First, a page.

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Harry Potter and the Deathly Hallows Part 2 (film)

David Yates directs Emma Watson, Rupert Grint, and Daniel Radcliffe once again as the Harry Potter movie series reaches its epic conclusion. Harry, Ron, and Hermione track down the remaining Horcruxes and Harry and Voldemort face each other for the final time. And it’s all in mediocre 3D!

This movie marks the end of an era. You realize that you were spoiled by having eight awesome movies based on seven amazing books coming out over ten astounding years. You saw the kids grow up on screen, like British Olson Twins, but their careers didn’t end when they turned eighteen. With the 19 Years later epilogue at the end, you get to see them age into middle-aged adults. It’s cool to see how much those little tykes have grown.

Almost everything in the movie happens during one long day. Everything from the Gringott’s raid to Harry breaking and throwing away the Elder Wand happens pretty much within a 24 hour period. Harry’s day is way crazier than anything Jack Bauer ever had to deal with.

Harry’s quest to destroy Voldemort’s Horcruxes takes him back to Hogwarts. The Order of the Phoenix and Harry’s supporters all show up to take on Voldemort and the Death Eaters in one of the biggest and best battles in cinematic history. There are spells and creatures and death and destruction all jumping out of the screen and smacking you in the face. It wasn’t the best 3D movie, but it wasn’t the worst either.

Alan Rickman finally gets more than a few lines. Snape is the best character in the books, and Deathly Hallows is kind of his coming out party. His secret past is revealed at last. Harry exploring Snape’s memories in the Pensieve is one of the highlights of the film. It is brief but thorough.

I was a little nervous that Neville wouldn’t get to kill Nagini. In the book, Harry finds Neville and tells him to kill the snake. In the movie, Harry tells Ron and Hermione to kill the snake. Nagini was about to attack Ron and Hermione, but than Neville comes out of nowhere to decapitate the snake and relieve my fears. Neville is my favorite character. If he didn’t complete his story arc I would have written David Yates a strongly worded letter voicing my displeasure.

The movie was a pretty faithful adaptation for the most part. There are a few nitpicky things that would have improved the movie. They should have included Dumbledore’s backstory and not just hint at it. And Harry should have used the Elder Wand to fix his broken wand before he gets rid of it. Both the book and the movie screwed over Lupin and Tonks by killing them off-screen. I was hoping the movie would show how they bit the dust.

This is the only Potter movie to make over a billion dollars at the box office. Part 1 and 2 were made for $250 million, and took in $2,284,510,930 combined. That’s a spicy meatball. Take that Twilight.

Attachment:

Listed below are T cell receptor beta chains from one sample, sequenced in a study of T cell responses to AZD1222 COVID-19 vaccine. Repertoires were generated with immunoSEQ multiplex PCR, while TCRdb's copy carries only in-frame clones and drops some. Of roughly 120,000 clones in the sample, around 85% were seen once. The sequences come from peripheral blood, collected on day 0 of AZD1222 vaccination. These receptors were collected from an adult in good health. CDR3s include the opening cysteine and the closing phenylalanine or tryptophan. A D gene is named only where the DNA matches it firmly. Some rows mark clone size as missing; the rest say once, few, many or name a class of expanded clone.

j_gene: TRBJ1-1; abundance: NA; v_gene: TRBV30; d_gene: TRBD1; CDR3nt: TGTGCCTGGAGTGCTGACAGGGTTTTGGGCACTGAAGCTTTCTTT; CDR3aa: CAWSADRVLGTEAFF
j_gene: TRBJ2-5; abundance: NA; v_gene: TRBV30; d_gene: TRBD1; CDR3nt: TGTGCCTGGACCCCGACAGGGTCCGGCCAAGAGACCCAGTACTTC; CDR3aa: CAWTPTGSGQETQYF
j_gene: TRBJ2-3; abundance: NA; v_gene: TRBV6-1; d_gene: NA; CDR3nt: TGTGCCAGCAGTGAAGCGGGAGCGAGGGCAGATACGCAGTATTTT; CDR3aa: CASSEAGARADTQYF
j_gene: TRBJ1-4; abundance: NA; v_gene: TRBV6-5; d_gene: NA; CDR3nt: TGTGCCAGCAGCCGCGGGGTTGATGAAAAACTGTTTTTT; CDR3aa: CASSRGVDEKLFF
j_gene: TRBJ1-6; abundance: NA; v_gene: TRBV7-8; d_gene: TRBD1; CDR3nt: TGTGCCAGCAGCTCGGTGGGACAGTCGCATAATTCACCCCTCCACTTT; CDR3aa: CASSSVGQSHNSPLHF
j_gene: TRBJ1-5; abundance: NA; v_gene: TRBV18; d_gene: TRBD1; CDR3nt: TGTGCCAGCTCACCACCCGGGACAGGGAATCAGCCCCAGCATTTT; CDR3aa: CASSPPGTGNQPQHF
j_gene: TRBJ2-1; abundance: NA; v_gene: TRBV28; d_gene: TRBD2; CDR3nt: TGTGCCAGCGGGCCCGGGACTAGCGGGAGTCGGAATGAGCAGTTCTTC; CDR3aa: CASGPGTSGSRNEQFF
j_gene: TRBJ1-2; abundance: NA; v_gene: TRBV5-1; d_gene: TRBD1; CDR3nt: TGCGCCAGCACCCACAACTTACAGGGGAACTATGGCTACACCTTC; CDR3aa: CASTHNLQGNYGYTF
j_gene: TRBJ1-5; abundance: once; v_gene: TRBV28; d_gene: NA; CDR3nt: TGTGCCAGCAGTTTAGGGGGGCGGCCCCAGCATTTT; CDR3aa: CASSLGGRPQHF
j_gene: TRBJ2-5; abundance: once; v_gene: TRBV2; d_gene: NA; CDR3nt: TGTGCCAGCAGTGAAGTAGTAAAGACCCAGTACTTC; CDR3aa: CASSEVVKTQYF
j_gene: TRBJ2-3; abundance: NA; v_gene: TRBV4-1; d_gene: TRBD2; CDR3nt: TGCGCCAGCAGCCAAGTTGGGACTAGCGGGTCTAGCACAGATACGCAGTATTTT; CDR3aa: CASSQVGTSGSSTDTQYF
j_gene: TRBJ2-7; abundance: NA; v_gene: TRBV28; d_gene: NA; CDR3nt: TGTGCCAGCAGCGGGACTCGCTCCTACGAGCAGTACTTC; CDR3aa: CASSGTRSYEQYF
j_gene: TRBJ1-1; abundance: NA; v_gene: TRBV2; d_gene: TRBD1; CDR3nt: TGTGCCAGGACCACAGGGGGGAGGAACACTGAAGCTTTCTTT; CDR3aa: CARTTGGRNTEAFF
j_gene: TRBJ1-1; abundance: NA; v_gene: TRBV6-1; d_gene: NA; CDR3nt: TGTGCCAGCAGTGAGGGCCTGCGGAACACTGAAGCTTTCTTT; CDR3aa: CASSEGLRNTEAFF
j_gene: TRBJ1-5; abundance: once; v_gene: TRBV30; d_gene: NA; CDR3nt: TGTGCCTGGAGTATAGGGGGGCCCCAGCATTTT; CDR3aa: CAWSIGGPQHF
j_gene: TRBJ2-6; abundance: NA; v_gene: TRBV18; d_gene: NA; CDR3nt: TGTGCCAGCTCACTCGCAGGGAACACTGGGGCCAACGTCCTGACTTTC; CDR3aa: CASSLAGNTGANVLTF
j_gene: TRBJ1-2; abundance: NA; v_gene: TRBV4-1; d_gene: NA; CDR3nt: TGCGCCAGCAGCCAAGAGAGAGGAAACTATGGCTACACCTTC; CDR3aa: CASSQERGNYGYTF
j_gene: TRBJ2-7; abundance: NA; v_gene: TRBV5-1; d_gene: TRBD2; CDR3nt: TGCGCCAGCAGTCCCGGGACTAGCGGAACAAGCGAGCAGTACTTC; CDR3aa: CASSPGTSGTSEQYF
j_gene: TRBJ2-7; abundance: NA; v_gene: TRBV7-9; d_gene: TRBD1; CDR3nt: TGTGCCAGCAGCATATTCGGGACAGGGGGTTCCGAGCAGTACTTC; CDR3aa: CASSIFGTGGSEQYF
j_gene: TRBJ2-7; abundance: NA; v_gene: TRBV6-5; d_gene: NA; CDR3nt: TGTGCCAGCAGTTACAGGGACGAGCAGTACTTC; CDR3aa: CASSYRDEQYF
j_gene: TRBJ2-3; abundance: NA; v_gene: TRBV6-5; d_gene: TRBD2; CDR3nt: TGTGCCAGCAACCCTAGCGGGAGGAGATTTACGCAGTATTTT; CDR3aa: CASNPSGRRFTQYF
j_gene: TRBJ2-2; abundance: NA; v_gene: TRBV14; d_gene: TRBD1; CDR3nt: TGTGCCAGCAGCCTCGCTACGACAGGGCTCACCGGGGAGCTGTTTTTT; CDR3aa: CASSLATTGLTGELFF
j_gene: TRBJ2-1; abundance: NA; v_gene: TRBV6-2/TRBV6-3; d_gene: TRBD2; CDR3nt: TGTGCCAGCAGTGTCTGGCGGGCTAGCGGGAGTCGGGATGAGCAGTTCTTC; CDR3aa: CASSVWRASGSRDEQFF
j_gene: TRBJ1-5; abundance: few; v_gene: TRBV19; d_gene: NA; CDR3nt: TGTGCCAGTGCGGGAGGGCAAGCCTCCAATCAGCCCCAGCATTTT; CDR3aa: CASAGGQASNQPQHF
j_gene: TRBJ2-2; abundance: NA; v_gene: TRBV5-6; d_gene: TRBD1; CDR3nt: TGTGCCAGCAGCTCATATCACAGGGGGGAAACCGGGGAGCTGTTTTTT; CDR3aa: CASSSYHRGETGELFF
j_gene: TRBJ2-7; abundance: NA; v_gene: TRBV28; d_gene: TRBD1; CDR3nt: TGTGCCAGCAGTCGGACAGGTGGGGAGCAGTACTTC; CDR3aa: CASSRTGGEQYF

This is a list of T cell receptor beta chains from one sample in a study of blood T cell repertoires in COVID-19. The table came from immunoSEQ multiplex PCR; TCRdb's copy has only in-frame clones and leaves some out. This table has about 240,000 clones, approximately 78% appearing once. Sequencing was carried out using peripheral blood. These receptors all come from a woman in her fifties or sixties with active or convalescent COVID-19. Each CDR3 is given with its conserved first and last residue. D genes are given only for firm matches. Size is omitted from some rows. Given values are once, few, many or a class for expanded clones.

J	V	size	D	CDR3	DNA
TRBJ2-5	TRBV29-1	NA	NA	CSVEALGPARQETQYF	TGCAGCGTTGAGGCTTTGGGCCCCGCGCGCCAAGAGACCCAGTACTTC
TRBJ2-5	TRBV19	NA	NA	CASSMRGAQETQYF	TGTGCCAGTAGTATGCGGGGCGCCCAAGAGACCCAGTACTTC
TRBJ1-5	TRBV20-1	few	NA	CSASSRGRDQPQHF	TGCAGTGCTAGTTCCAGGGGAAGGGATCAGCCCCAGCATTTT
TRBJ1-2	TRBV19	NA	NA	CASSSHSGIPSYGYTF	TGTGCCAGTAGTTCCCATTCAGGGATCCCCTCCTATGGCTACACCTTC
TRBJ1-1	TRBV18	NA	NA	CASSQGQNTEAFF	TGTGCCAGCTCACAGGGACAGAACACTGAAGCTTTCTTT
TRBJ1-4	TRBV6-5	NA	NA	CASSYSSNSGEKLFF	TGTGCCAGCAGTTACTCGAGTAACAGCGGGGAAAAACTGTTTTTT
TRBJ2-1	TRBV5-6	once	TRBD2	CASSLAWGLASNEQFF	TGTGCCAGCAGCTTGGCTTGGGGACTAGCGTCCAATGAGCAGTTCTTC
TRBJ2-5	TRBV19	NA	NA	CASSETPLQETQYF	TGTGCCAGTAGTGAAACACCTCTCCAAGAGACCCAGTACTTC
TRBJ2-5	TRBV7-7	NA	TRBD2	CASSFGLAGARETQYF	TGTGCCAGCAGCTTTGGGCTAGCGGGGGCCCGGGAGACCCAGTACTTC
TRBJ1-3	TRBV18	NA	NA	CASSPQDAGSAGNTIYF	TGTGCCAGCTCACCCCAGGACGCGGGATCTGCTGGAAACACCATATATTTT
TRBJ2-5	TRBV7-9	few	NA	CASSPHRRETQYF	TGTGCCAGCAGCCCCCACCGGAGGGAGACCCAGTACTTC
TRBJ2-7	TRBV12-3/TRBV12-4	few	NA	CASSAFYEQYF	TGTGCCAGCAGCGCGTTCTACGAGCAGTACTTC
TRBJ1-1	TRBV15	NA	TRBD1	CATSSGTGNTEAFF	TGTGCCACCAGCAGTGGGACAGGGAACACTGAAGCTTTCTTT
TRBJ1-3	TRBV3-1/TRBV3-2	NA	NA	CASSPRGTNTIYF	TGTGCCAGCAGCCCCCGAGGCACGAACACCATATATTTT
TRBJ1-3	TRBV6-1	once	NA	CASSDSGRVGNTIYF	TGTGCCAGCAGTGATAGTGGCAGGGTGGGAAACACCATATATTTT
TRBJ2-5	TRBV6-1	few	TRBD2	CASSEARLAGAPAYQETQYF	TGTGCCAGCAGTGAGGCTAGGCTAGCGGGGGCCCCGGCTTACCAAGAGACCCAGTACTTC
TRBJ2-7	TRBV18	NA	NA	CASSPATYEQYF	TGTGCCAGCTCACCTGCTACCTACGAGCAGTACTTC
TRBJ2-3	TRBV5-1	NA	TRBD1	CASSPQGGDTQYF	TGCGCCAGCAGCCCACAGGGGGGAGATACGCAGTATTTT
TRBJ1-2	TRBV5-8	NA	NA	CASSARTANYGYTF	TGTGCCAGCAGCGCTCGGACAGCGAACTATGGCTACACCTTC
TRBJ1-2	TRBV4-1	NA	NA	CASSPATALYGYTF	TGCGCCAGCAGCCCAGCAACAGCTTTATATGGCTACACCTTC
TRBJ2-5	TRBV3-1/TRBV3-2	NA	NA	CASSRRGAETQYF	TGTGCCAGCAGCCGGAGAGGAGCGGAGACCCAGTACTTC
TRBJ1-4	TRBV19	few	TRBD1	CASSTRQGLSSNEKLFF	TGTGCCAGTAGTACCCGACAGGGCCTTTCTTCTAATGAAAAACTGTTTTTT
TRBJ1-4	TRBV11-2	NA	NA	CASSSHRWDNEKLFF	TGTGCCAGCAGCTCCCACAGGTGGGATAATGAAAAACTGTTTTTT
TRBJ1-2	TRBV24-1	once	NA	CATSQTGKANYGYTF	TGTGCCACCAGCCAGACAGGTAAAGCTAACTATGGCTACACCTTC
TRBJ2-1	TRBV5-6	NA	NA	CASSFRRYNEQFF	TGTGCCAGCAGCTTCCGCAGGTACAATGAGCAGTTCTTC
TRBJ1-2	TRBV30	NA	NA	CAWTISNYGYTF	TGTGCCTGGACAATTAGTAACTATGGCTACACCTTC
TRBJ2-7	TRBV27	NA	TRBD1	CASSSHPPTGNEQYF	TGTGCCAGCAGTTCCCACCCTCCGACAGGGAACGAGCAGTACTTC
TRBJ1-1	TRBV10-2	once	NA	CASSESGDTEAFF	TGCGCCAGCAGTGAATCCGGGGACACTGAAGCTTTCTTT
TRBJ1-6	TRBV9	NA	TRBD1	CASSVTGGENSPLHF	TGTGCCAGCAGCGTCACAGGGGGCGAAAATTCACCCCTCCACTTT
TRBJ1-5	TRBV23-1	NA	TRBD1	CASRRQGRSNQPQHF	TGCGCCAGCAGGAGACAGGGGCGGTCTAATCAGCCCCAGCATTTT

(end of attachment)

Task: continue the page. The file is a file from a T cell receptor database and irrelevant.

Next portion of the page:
I was sad when the movie ended. Harry Potter is over. No more books. No more movies. No more reason to live in this cruel world.

Critically Rated at 15/17

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Harry Potter and the Deathly Hallows Part 1

The final book of the Harry Potter series was split up into two movies released six months apart. David Yates, the director of the fifth and sixth movies, comes back to finish up the epic saga. Splitting up the movie into two parts was a great idea. The book is rich and dense with material, and the previous movies left so much out, there was no conceivable way to make a two-and-a-half hour movie that would wrap everything up in a satisfactory way. The two parts of Deathly Hallows are the most loyal to the book since Chamber of Secrets. It makes the film much more enjoyable if you’ve read the books.

Daniel Radcliffe, Rupert Grint and Emma Watson all do a great job again. The last few movies would have been terrible if they had to recast. This Potter flick didn’t have any 3D. There were only a few scenes that would have benefitted from looking extra dimensiony, so it doesn’t really affect anything. The special effects were amazing, one of the highlights being the scene with the decoy Harrys.

Harry, Ron, and Hermione decide that destroying Voldemort’s Horcruxes is cooler than going back to school. The three of them embark on a mission to identify and track down the mysterious objects that house fragments of Voldemort’s soul.

Voldemort has taken over the Ministry of Magic. Harry has become a fugitive along with his two best friends. Ron gets all moody and bitchy and storms out on Harry and Hermione. They celebrate by dancing awkwardly. Eventually Ron comes back (what a relief) and the three of them continue on their quest.

Hermione reads aloud the story of the Deathly Hallows, and they jump to an animated sequence of the Peverell brothers and how they cheated death. It is reminiscent of the Japanimated O-Ren Ishii sequence in Kill Bill Vol. 1. It’s unexpected and an interesting moment that was unlike anything else previously seen in the Potter movies.

It’s a great adaptation of the book. With the extended running time, there is no reason to rush or cut out important parts from the novel. It’s a bit disheartening when they show so many vital parts from the book, but don’t delve into Dumbledore’s backstory. That was a huge part of the book because it makes you question Dumbledore’s integrity. The film lags and drags for a bit when Harry and friends are hiding out in the wilderness, but the book was like that too. The escape from Malfoy Manor and Voldy getting the Elder Wand is a great way to end the film with a nice cliffhanger. It’s a good way to wrap up the movie and leaves you gearing up for the final chapter.

Critically Rated at 14/17

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